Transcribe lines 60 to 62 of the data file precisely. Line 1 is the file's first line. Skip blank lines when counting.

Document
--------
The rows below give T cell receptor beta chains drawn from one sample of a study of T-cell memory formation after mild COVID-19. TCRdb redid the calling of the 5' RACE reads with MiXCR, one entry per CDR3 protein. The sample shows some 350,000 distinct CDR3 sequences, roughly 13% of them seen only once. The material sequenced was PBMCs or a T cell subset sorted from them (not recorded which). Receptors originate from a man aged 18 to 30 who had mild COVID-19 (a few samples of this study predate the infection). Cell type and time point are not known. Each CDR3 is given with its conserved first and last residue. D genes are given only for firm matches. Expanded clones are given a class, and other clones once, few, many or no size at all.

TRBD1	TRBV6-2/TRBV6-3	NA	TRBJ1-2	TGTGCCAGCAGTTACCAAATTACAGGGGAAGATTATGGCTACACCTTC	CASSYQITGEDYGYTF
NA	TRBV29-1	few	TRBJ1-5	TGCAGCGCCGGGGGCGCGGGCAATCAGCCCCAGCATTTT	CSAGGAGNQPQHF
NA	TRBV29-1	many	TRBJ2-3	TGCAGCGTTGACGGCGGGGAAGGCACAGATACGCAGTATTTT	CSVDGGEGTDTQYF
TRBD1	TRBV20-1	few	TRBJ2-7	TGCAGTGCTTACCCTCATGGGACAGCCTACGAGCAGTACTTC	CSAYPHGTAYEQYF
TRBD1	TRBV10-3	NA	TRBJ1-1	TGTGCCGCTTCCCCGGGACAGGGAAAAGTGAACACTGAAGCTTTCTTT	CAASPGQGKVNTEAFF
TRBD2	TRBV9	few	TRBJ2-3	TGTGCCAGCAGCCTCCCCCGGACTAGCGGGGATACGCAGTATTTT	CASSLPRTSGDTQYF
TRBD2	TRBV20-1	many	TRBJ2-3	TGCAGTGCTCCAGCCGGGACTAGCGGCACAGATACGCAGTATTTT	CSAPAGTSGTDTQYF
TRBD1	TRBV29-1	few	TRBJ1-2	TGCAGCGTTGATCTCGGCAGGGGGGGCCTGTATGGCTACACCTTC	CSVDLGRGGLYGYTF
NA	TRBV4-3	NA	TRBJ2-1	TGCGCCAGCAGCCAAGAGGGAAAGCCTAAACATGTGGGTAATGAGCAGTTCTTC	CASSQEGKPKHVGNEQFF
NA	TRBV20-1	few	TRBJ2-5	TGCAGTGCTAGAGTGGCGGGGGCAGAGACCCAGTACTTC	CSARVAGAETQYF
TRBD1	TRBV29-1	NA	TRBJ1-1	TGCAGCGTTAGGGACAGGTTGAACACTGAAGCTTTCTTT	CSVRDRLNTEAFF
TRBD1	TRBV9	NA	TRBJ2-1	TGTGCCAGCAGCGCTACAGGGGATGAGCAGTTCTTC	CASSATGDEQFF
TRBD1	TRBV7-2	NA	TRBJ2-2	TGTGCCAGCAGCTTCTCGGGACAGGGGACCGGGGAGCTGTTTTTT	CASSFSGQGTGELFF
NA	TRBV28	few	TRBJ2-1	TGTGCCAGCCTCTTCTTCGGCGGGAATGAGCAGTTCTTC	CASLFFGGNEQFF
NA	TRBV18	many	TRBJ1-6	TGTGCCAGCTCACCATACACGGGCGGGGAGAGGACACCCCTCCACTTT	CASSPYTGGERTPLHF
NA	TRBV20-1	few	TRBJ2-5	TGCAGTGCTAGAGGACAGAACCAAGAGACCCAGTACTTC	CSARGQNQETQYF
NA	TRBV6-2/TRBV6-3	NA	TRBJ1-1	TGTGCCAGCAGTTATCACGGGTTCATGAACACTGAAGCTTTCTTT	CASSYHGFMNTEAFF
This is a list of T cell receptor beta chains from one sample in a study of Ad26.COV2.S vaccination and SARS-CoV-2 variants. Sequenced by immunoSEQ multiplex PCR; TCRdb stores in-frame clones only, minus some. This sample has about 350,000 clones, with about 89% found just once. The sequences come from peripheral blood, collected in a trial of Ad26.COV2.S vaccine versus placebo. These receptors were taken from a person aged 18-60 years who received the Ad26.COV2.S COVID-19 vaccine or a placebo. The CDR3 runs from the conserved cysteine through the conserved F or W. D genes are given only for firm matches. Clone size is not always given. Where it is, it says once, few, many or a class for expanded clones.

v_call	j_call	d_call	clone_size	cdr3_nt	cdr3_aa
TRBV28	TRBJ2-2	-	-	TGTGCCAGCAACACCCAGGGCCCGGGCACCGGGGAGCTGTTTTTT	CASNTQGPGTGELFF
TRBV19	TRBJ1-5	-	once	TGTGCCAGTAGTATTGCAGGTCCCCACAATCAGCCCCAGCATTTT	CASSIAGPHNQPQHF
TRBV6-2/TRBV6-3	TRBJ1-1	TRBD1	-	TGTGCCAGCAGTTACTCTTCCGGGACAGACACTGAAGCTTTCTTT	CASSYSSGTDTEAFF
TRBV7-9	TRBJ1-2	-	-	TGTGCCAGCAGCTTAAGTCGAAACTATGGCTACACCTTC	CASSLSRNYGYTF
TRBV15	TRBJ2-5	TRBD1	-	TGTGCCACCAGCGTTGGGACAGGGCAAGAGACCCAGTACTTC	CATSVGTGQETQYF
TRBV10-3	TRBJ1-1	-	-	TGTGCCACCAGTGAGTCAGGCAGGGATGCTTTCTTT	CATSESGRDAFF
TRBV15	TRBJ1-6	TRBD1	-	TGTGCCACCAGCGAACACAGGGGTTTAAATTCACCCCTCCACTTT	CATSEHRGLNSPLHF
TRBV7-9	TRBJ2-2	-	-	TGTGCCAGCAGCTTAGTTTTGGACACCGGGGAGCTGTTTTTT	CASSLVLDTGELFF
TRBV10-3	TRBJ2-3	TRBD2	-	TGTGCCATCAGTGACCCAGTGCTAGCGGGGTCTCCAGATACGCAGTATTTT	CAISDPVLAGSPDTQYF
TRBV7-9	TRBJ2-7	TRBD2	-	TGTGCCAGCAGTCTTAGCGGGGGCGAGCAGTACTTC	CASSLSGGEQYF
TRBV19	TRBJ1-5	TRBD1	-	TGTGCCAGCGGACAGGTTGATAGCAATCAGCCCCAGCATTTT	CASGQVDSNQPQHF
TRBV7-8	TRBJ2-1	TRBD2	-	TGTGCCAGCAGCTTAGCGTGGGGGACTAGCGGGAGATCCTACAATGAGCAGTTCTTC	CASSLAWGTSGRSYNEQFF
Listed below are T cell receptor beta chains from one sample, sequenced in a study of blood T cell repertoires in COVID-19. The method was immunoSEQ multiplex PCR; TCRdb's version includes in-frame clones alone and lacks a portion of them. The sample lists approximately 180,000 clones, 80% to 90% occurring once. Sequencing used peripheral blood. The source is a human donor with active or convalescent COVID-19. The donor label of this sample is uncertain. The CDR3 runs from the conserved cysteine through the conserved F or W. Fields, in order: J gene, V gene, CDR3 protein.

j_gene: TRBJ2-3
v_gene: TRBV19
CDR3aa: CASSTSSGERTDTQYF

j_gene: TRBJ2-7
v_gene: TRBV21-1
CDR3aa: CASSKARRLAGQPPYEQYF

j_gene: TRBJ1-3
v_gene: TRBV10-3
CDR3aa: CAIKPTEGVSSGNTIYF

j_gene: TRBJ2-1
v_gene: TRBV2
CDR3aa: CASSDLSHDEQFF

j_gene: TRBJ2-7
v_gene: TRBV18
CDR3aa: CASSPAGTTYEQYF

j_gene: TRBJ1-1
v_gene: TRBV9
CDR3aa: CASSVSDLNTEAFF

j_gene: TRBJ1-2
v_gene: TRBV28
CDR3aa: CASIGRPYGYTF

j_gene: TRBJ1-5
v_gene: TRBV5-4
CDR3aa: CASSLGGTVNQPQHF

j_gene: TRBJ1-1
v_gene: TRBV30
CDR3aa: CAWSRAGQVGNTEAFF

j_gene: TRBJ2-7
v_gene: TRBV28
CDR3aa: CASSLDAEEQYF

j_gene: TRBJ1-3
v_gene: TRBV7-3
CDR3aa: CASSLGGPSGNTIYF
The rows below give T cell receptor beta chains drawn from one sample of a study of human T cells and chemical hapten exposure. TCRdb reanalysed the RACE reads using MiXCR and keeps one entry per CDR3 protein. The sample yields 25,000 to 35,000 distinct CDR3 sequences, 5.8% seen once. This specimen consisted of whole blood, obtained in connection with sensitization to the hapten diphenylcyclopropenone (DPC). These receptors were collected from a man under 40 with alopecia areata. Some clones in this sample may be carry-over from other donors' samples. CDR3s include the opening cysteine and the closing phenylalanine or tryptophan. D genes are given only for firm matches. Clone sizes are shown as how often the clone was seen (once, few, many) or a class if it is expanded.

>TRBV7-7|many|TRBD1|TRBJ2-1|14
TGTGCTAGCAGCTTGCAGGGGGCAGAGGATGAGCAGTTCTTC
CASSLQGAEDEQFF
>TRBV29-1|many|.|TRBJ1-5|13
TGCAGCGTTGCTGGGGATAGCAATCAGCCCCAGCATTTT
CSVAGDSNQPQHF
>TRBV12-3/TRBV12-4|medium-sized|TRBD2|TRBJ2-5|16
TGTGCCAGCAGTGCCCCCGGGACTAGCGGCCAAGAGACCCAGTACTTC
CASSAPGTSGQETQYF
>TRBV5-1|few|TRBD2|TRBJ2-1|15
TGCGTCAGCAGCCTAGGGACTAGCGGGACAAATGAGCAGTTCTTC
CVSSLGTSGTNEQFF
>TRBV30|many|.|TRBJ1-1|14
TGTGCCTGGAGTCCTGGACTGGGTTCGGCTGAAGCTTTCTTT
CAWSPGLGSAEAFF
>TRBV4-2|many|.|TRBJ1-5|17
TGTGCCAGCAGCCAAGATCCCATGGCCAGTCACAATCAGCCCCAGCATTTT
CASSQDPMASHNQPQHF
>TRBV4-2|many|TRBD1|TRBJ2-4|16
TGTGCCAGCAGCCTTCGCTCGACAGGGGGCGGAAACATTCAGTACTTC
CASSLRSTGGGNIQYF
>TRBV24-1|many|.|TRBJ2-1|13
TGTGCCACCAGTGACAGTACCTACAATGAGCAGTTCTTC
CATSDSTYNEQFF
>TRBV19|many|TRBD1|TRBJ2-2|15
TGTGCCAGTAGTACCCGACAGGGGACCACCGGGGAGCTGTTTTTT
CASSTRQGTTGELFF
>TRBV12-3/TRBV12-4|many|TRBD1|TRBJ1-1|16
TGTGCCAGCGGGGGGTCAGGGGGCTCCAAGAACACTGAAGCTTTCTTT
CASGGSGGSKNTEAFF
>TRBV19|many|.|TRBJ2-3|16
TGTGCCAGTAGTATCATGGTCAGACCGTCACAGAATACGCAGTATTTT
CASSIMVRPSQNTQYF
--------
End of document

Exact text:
CDR3aa: CAWSRAGQVGNTEAFF

j_gene: TRBJ2-7
v_gene: TRBV28